Grant Robertson and Nanaia Mahuta today announced that they’re making some changes to the plan reform but they’re refusing to ditch their sacred cow of co-governance.
Iwi, under the plan as it stands, will still have 50 percent control in appointing water governance boards.
The longer this goes on, the more the Government refuses to budge on the co-governance aspect, the more it looks like this reform isn’t really about cleaning up your water at all, is it?
This is how it’s going to work in terms of the water assets: The Government’s going to take all council water assets and then throw them together into one of four big water bodies across the country divided up geographically.
Councils will still own their water assets, that’s one of the changes today, they’re going to be assured that they still have a stake in their own water assets, but they won’t control their water assets.
Control will be split between all the councils with assets in the mix and also iwi.
Half the seats on the so-called Regional Representation Group will go to the councils to divvy up between them and half the seats will go to local iwi.
But what is the point in being assured today that you still own something if you can’t control it?
That’s like owning a house but having no say in who lives in the house, how much rent, if any, is charged, when the house gets sold.
If you want a practical example, this is how it’s going to work in Auckland: Auckland is part of the Northern Water Entity with another three councils. It will put in the vast majority of assets because it’s so big – it will put in 93 percent of that entity’s water assets.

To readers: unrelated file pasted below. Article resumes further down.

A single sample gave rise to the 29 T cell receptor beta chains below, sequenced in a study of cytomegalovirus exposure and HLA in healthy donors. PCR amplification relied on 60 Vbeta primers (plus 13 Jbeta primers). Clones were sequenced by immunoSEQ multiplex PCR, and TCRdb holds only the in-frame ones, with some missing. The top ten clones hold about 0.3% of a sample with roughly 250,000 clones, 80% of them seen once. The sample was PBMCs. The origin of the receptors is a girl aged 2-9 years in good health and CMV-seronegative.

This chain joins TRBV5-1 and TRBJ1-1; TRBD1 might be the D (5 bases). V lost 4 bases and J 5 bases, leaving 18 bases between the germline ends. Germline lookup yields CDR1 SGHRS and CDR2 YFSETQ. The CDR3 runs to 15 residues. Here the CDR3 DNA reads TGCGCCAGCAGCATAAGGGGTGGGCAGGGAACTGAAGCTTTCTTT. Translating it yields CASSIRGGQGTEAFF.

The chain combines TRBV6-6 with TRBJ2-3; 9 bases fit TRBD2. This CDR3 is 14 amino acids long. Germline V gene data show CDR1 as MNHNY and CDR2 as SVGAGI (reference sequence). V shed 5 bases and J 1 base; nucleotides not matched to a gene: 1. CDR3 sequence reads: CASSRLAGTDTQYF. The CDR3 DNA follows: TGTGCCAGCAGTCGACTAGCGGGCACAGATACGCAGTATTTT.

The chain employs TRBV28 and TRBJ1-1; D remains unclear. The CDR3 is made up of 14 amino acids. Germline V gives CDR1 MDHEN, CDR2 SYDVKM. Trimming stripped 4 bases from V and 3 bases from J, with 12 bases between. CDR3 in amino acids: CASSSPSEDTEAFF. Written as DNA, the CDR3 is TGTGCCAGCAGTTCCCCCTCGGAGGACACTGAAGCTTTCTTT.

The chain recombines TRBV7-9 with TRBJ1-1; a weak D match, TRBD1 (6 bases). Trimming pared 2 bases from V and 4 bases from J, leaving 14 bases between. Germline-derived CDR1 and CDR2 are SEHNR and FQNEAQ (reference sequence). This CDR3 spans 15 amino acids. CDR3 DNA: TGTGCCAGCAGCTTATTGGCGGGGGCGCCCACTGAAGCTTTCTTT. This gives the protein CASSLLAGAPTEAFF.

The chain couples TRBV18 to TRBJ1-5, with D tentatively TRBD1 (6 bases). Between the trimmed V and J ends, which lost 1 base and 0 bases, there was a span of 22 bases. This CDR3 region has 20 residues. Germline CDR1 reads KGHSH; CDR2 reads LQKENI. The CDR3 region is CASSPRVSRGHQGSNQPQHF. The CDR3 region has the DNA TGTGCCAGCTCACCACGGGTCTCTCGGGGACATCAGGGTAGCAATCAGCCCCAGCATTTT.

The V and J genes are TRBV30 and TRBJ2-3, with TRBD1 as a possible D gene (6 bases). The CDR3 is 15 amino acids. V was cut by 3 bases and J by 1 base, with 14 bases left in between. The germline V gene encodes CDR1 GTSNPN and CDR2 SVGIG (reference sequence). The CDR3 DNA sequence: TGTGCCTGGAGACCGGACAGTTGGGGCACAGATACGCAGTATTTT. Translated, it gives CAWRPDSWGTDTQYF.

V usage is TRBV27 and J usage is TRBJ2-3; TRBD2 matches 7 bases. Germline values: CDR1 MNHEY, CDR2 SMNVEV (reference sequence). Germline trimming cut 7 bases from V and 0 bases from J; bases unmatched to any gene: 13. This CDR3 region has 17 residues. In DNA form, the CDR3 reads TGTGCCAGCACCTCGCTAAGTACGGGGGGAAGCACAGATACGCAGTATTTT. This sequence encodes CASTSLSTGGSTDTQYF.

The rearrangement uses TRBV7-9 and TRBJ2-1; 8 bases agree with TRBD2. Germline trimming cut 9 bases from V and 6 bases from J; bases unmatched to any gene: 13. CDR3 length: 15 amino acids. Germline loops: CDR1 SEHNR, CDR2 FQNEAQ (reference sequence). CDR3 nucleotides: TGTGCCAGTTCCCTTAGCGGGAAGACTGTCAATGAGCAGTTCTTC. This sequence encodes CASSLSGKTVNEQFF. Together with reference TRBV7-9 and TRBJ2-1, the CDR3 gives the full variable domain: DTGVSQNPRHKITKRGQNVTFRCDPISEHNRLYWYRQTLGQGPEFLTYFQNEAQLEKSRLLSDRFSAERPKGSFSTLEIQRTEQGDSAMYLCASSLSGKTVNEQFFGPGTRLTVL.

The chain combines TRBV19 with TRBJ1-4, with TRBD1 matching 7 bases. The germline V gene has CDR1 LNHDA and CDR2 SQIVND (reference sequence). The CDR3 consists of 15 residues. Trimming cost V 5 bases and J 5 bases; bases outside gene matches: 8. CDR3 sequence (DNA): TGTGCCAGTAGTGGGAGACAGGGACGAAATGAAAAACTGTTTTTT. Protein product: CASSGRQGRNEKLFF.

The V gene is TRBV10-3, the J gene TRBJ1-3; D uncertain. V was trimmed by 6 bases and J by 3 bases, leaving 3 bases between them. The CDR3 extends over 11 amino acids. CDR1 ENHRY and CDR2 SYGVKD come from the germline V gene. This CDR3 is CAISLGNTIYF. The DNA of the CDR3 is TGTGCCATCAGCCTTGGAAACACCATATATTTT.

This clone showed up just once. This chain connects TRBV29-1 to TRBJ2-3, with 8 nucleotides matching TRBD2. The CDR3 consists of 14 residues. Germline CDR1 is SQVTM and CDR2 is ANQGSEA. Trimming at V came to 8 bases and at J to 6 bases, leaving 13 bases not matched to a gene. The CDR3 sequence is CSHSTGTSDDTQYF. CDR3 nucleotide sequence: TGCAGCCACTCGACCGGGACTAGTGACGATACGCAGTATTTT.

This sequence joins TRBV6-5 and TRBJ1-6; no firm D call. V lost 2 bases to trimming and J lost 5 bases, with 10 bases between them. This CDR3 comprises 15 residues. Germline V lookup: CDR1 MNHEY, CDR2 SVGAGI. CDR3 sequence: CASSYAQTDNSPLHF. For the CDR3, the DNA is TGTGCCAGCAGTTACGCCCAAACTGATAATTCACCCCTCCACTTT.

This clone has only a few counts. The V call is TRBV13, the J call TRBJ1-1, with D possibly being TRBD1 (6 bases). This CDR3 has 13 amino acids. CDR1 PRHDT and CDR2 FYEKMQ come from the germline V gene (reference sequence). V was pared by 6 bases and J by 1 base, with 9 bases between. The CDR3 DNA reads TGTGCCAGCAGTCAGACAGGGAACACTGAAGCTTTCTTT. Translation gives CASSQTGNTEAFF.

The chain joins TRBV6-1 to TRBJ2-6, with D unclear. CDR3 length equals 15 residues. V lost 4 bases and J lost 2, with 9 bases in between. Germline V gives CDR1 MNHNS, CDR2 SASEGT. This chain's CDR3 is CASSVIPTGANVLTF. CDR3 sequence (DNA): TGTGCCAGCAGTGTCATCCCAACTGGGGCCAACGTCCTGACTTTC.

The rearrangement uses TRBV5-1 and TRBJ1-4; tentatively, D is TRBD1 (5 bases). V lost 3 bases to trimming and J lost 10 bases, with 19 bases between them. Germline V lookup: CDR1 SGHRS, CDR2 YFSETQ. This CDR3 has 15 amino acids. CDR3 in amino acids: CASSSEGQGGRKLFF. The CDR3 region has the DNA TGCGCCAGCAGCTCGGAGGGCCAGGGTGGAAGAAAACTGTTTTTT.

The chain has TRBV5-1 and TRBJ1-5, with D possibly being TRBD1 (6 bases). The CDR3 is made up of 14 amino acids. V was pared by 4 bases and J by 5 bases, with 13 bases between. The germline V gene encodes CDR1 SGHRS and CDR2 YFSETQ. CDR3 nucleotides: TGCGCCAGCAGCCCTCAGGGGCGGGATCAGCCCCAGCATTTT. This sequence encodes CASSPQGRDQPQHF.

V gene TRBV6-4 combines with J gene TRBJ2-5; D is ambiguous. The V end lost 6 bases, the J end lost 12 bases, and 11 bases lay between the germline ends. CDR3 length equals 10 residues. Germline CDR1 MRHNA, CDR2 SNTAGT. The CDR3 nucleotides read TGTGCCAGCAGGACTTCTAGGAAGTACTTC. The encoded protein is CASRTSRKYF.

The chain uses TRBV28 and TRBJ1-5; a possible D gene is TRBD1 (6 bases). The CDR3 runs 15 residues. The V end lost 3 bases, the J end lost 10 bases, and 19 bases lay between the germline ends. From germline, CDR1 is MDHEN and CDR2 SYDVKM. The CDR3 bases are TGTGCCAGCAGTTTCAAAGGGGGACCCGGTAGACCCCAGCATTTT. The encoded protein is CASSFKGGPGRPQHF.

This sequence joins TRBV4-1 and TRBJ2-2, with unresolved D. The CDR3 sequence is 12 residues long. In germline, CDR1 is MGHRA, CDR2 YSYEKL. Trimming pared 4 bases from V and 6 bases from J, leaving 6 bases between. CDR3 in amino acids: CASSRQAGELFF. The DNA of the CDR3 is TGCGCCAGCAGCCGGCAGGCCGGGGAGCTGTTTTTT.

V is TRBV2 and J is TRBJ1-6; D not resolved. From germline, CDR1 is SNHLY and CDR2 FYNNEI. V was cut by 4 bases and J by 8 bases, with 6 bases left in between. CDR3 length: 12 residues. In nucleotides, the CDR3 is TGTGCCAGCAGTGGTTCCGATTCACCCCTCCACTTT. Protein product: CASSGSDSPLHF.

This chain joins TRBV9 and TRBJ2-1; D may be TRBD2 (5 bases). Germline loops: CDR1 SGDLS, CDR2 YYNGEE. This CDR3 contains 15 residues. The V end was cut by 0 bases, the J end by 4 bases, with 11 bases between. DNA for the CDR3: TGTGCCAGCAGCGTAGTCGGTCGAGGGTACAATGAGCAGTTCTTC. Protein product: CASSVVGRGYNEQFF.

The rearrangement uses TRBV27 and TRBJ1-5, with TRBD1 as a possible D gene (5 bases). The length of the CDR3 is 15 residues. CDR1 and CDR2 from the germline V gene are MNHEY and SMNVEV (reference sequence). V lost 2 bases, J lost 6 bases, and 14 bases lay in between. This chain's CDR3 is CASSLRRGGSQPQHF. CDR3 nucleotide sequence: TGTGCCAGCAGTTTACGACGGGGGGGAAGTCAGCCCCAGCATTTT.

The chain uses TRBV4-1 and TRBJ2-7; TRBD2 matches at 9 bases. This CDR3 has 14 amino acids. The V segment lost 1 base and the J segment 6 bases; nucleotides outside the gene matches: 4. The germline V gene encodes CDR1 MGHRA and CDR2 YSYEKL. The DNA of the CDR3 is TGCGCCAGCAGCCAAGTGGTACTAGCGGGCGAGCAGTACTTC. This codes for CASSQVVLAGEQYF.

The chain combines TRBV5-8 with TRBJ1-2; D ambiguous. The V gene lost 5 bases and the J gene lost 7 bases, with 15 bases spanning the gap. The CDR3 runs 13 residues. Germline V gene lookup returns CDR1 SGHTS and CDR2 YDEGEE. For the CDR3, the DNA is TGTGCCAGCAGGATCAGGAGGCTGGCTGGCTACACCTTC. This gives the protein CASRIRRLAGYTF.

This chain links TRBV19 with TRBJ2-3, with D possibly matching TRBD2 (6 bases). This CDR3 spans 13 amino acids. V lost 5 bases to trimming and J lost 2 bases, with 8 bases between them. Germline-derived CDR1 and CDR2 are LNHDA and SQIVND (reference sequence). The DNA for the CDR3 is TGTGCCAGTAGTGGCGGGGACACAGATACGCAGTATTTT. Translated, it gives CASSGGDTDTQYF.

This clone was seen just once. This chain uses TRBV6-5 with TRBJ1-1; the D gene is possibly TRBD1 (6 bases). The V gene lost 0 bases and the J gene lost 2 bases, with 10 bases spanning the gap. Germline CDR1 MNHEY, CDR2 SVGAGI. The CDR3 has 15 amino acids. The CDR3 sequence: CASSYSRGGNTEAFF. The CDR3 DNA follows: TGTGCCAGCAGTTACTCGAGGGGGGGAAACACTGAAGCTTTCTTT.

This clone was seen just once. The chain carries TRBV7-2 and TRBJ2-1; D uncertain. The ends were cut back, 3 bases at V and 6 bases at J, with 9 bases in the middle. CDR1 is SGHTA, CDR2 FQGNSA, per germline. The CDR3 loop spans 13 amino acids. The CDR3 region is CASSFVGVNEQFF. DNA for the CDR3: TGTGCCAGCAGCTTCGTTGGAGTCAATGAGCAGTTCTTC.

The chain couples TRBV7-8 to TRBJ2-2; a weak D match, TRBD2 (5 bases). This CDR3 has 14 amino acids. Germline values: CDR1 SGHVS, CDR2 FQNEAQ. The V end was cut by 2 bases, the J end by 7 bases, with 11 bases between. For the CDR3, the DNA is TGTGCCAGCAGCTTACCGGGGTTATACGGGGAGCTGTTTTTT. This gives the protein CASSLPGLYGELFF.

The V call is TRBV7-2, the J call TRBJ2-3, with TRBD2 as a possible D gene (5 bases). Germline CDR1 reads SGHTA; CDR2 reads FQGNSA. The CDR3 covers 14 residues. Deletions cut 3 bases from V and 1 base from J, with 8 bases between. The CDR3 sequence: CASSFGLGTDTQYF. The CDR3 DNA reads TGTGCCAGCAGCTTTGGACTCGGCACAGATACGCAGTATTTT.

There are 14 seats on the regional group that governs that entity, but Auckland ratepayers will only get four of those seats.
Why? Because there are three other councils and they each need to get one seat so that counts for seven seats and then a whopping seven seats also go to iwi.
Here’s a question for you: are you cool with that? Are you cool with giving half the seats to iwi even though you as an Auckland ratepayer pay for 93 percent of the assets?
It’s nonsensical, hardly anyone’s going to answer yes to that.
The Maori co-governance aspect is becoming the single biggest point of contention with this water reform and you think that a pragmatic government would surely look at that and go “this is becoming contentious, let’s drop that part so it doesn’t threaten our plan to clean up that water”.
That is what a pragmatic government would do, right?
Unless of course, that’s the real reason for the reform now.
Heather du Plessis-Allan is a journalist and commentator who hosts Newstalk ZB's Drive show.